By Fermin Leal
Eighth-grader Monica Hernandez arrived at the University of Southern California excited to see in person some of her favorite stars, including Grammy winner Pharrell Williams and Oscar winner Octavia Spencer, as part of a special screening of the movie “Hidden Figures.”
“Hidden Figures” chronicles the team of African-American women who provided NASA important mathematical data needed to launch the program’s first successful space missions, including the launch of astronaut John Glenn, the first American to orbit the Earth.
After the event, the student from El Sereno Middle School in East Los Angeles said the stars’ message may have helped her choose a career.
“I think I want to be a mathematician, or maybe a scientist,” Hernandez said. “Those seem like they would be really cool jobs.”
About 10,000 middle and high school girls from throughout Los Angeles County attended a special screening of the film Tuesday morning at USC’s Galen Center. The screening was part of an ongoing effort to inspire more Latino and African-American girls to pursue careers in science, technology, engineering and math, or STEM.
Williams and Spencer were joined by actors Janelle Monáe and Aldis Hodge, who spoke to the girls about the country’s troubling shortage of female scientists, mathematicians and engineers.
According to the National Science Board, women remain largely underrepresented in the nation’s STEM workforce. For example, women make up 35 percent of chemists, 34 percent of environmental scientists, 22 percent of chemical engineers and just 11 percent of physicists and astronomers.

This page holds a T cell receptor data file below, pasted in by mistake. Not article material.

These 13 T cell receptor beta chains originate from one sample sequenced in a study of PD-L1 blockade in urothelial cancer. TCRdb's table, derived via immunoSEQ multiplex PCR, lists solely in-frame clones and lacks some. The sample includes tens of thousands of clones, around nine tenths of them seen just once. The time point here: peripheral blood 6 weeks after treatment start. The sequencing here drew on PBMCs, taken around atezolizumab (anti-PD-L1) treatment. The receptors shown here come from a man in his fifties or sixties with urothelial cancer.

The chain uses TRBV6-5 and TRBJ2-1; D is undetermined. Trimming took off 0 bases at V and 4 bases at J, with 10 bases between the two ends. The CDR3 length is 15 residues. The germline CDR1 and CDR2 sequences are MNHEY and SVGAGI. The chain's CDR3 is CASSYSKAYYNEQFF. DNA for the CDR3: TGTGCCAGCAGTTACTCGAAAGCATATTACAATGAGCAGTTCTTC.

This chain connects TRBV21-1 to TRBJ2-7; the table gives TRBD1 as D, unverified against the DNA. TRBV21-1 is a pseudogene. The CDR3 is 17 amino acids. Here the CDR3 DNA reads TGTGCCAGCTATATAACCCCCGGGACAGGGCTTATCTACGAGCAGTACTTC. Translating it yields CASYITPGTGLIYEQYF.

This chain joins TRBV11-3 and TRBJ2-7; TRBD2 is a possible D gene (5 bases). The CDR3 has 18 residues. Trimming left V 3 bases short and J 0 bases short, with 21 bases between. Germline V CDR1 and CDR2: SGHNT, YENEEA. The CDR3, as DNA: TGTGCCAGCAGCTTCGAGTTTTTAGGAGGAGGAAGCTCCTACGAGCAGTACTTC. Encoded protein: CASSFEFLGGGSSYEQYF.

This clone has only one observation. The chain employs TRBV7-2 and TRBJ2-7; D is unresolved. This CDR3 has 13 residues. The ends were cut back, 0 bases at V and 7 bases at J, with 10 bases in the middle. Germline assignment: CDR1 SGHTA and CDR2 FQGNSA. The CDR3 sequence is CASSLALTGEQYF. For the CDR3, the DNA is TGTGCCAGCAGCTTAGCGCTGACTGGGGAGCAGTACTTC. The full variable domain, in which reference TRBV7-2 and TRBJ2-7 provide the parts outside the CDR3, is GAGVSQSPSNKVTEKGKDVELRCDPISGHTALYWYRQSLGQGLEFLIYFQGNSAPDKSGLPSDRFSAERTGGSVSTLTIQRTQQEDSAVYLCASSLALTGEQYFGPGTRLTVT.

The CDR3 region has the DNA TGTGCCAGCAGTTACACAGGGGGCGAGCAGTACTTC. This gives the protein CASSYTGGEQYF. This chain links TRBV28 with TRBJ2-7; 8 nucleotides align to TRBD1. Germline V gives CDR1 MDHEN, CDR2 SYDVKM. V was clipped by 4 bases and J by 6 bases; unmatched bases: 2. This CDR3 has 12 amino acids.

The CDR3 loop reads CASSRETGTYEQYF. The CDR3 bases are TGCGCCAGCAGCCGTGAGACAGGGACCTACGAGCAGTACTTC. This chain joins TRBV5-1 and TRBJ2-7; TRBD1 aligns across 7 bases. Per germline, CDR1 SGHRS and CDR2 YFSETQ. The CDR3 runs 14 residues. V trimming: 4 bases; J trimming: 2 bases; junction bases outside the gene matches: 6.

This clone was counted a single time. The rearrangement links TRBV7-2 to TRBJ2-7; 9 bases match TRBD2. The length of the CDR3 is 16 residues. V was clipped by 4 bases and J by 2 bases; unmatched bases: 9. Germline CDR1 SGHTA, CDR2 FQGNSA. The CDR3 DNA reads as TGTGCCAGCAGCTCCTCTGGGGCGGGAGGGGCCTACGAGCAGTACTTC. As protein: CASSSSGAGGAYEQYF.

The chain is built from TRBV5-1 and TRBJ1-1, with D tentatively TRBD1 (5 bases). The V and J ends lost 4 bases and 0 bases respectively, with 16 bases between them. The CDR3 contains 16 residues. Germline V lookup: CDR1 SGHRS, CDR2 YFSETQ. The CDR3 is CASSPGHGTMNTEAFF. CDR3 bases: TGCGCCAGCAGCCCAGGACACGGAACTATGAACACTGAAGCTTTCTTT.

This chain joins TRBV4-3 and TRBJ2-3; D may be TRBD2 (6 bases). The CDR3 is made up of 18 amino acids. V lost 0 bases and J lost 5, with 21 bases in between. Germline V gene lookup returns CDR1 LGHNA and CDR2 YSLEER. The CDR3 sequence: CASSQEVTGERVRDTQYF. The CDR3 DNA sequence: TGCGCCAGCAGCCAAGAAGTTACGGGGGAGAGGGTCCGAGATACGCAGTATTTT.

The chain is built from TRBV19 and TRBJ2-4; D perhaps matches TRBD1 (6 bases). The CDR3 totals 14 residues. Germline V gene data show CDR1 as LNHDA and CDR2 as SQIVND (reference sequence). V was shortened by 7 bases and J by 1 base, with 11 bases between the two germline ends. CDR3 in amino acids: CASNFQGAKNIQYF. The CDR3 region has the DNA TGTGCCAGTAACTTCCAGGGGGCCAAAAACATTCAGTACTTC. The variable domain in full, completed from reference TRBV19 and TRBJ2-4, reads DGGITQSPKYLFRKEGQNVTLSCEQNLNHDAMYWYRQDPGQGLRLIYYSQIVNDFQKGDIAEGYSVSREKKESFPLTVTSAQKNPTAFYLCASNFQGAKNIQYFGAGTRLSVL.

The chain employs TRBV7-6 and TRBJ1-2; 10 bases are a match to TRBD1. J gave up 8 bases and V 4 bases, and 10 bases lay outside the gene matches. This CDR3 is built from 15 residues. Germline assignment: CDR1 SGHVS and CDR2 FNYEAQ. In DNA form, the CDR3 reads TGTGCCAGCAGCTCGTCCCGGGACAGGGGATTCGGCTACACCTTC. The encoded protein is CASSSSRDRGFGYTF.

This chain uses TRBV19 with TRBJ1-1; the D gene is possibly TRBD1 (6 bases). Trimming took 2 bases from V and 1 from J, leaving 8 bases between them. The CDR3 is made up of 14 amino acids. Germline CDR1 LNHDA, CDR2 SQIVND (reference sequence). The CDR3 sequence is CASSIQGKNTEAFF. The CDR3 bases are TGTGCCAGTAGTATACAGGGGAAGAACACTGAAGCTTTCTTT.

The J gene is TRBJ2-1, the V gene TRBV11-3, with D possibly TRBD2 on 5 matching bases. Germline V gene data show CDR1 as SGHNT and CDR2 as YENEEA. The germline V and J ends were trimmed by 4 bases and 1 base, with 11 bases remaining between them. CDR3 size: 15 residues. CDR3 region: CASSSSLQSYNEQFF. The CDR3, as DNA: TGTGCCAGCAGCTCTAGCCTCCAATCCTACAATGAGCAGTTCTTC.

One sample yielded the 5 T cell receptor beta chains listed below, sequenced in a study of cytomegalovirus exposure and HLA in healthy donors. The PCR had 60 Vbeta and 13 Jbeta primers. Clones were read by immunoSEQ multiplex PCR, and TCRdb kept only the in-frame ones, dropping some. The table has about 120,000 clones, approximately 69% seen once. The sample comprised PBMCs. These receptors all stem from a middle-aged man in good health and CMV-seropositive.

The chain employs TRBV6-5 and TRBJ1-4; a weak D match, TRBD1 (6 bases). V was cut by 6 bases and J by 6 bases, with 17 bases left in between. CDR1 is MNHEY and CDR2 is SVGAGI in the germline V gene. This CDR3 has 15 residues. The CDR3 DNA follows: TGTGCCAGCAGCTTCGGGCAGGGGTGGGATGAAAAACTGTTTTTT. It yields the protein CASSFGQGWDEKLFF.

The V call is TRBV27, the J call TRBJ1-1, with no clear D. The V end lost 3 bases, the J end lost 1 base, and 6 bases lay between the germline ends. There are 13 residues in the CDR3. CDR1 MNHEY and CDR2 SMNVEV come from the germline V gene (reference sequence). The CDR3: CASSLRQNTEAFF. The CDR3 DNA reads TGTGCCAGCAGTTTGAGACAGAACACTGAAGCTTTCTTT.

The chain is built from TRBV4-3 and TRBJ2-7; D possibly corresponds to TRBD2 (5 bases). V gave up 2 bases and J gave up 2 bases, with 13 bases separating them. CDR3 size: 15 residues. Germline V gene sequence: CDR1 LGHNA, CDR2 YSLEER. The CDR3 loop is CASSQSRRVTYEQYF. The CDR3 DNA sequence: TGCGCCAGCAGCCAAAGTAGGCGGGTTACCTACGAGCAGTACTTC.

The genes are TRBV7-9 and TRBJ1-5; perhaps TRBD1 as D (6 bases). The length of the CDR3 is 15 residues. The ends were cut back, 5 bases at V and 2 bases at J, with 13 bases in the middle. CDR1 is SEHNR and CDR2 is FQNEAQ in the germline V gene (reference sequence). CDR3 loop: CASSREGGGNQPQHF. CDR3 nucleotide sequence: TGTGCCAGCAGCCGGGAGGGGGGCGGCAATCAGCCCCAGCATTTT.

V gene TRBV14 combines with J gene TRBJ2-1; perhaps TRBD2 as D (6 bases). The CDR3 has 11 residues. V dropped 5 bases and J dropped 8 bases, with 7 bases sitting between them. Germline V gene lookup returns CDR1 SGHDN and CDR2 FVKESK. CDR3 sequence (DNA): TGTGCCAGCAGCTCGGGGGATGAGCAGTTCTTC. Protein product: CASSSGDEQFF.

“We also know that diversity is really important because there’s room under the sun for everyone,” he said.
Spencer, who plays NASA mathematician Dorothy Vaughan in the movie, said that when producers first approved her to participate in “Hidden Figures,” she thought it would be a fictional film.
“I never heard these women’s story before. When I realized they were real women, whose real-life contributions are still being felt today, I wanted to be a part of telling their story,” she said. “And their story will hopefully encourage some of you here today.”
Before they saw the two-hour film, students also heard from Diana Trujillo, activity leader for NASA’s Mars Curiosity Rover, and Knatokie Ford, senior policy adviser for the White House’s Office of Science and Technology.
“Anyone can go to a movie and be moved by it,” said Veronica Melvin, president of LA Promise Fund. “Our goal today was to have one collective movement by showing 10,000 girls from Los Angeles that these careers can be for them.”
This story originally appeared on EdSource